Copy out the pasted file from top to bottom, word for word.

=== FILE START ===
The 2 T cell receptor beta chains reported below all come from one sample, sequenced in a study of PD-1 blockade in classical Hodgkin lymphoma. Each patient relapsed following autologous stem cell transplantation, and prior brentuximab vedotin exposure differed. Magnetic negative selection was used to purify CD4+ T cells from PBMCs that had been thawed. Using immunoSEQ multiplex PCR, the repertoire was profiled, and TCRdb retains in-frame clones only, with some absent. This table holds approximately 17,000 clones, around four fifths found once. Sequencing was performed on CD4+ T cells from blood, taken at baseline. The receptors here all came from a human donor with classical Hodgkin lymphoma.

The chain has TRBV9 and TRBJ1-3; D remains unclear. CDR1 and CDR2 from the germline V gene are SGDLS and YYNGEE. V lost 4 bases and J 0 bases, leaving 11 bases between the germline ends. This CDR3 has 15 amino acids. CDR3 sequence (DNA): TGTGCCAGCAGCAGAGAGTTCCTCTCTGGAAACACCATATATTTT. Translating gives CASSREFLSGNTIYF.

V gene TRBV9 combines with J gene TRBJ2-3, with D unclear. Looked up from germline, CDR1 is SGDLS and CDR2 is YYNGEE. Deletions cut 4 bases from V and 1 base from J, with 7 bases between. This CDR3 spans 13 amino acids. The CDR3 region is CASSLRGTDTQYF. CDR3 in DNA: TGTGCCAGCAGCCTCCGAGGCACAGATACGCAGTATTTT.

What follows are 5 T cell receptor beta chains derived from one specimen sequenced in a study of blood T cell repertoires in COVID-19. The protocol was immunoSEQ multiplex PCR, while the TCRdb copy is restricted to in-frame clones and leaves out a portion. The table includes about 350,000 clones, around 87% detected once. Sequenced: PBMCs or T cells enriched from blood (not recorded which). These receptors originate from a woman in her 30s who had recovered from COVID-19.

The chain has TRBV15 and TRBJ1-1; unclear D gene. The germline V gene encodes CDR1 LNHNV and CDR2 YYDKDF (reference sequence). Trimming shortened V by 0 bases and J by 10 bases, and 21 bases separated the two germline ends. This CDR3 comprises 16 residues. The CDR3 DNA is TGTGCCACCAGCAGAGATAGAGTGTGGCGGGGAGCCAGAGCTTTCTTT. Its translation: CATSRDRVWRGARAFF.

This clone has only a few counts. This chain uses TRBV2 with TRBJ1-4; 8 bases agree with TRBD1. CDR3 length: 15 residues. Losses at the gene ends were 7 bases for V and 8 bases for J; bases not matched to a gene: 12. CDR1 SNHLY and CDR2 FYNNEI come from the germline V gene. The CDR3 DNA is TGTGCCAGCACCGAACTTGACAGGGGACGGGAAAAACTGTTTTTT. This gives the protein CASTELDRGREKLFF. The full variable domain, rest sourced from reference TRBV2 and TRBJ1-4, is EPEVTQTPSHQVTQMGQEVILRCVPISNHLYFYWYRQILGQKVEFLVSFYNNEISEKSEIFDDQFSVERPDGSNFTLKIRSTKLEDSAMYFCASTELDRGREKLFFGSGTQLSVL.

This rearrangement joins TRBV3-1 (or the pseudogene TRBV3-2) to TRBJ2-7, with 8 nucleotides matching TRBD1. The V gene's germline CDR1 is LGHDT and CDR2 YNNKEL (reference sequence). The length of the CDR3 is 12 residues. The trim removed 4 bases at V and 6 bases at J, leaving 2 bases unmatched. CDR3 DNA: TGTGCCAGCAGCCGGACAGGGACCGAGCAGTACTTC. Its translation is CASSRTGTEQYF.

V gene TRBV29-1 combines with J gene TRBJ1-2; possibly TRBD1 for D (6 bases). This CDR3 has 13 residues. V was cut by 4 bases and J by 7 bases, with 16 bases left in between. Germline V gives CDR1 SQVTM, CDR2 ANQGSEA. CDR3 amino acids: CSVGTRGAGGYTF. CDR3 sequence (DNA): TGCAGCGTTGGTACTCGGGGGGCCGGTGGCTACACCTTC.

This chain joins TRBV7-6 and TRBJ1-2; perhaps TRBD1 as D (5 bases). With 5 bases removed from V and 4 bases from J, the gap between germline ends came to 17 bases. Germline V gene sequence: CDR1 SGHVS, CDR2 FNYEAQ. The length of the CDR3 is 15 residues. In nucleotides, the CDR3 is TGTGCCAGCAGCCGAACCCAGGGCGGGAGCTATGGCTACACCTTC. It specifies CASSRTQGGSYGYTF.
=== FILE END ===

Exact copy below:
The 2 T cell receptor beta chains reported below all come from one sample, sequenced in a study of PD-1 blockade in classical Hodgkin lymphoma. Each patient relapsed following autologous stem cell transplantation, and prior brentuximab vedotin exposure differed. Magnetic negative selection was used to purify CD4+ T cells from PBMCs that had been thawed. Using immunoSEQ multiplex PCR, the repertoire was profiled, and TCRdb retains in-frame clones only, with some absent. This table holds approximately 17,000 clones, around four fifths found once. Sequencing was performed on CD4+ T cells from blood, taken at baseline. The receptors here all came from a human donor with classical Hodgkin lymphoma.

The chain has TRBV9 and TRBJ1-3; D remains unclear. CDR1 and CDR2 from the germline V gene are SGDLS and YYNGEE. V lost 4 bases and J 0 bases, leaving 11 bases between the germline ends. This CDR3 has 15 amino acids. CDR3 sequence (DNA): TGTGCCAGCAGCAGAGAGTTCCTCTCTGGAAACACCATATATTTT. Translating gives CASSREFLSGNTIYF.

V gene TRBV9 combines with J gene TRBJ2-3, with D unclear. Looked up from germline, CDR1 is SGDLS and CDR2 is YYNGEE. Deletions cut 4 bases from V and 1 base from J, with 7 bases between. This CDR3 spans 13 amino acids. The CDR3 region is CASSLRGTDTQYF. CDR3 in DNA: TGTGCCAGCAGCCTCCGAGGCACAGATACGCAGTATTTT.

What follows are 5 T cell receptor beta chains derived from one specimen sequenced in a study of blood T cell repertoires in COVID-19. The protocol was immunoSEQ multiplex PCR, while the TCRdb copy is restricted to in-frame clones and leaves out a portion. The table includes about 350,000 clones, around 87% detected once. Sequenced: PBMCs or T cells enriched from blood (not recorded which). These receptors originate from a woman in her 30s who had recovered from COVID-19.

The chain has TRBV15 and TRBJ1-1; unclear D gene. The germline V gene encodes CDR1 LNHNV and CDR2 YYDKDF (reference sequence). Trimming shortened V by 0 bases and J by 10 bases, and 21 bases separated the two germline ends. This CDR3 comprises 16 residues. The CDR3 DNA is TGTGCCACCAGCAGAGATAGAGTGTGGCGGGGAGCCAGAGCTTTCTTT. Its translation: CATSRDRVWRGARAFF.

This clone has only a few counts. This chain uses TRBV2 with TRBJ1-4; 8 bases agree with TRBD1. CDR3 length: 15 residues. Losses at the gene ends were 7 bases for V and 8 bases for J; bases not matched to a gene: 12. CDR1 SNHLY and CDR2 FYNNEI come from the germline V gene. The CDR3 DNA is TGTGCCAGCACCGAACTTGACAGGGGACGGGAAAAACTGTTTTTT. This gives the protein CASTELDRGREKLFF. The full variable domain, rest sourced from reference TRBV2 and TRBJ1-4, is EPEVTQTPSHQVTQMGQEVILRCVPISNHLYFYWYRQILGQKVEFLVSFYNNEISEKSEIFDDQFSVERPDGSNFTLKIRSTKLEDSAMYFCASTELDRGREKLFFGSGTQLSVL.

This rearrangement joins TRBV3-1 (or the pseudogene TRBV3-2) to TRBJ2-7, with 8 nucleotides matching TRBD1. The V gene's germline CDR1 is LGHDT and CDR2 YNNKEL (reference sequence). The length of the CDR3 is 12 residues. The trim removed 4 bases at V and 6 bases at J, leaving 2 bases unmatched. CDR3 DNA: TGTGCCAGCAGCCGGACAGGGACCGAGCAGTACTTC. Its translation is CASSRTGTEQYF.

V gene TRBV29-1 combines with J gene TRBJ1-2; possibly TRBD1 for D (6 bases). This CDR3 has 13 residues. V was cut by 4 bases and J by 7 bases, with 16 bases left in between. Germline V gives CDR1 SQVTM, CDR2 ANQGSEA. CDR3 amino acids: CSVGTRGAGGYTF. CDR3 sequence (DNA): TGCAGCGTTGGTACTCGGGGGGCCGGTGGCTACACCTTC.

This chain joins TRBV7-6 and TRBJ1-2; perhaps TRBD1 as D (5 bases). With 5 bases removed from V and 4 bases from J, the gap between germline ends came to 17 bases. Germline V gene sequence: CDR1 SGHVS, CDR2 FNYEAQ. The length of the CDR3 is 15 residues. In nucleotides, the CDR3 is TGTGCCAGCAGCCGAACCCAGGGCGGGAGCTATGGCTACACCTTC. It specifies CASSRTQGGSYGYTF.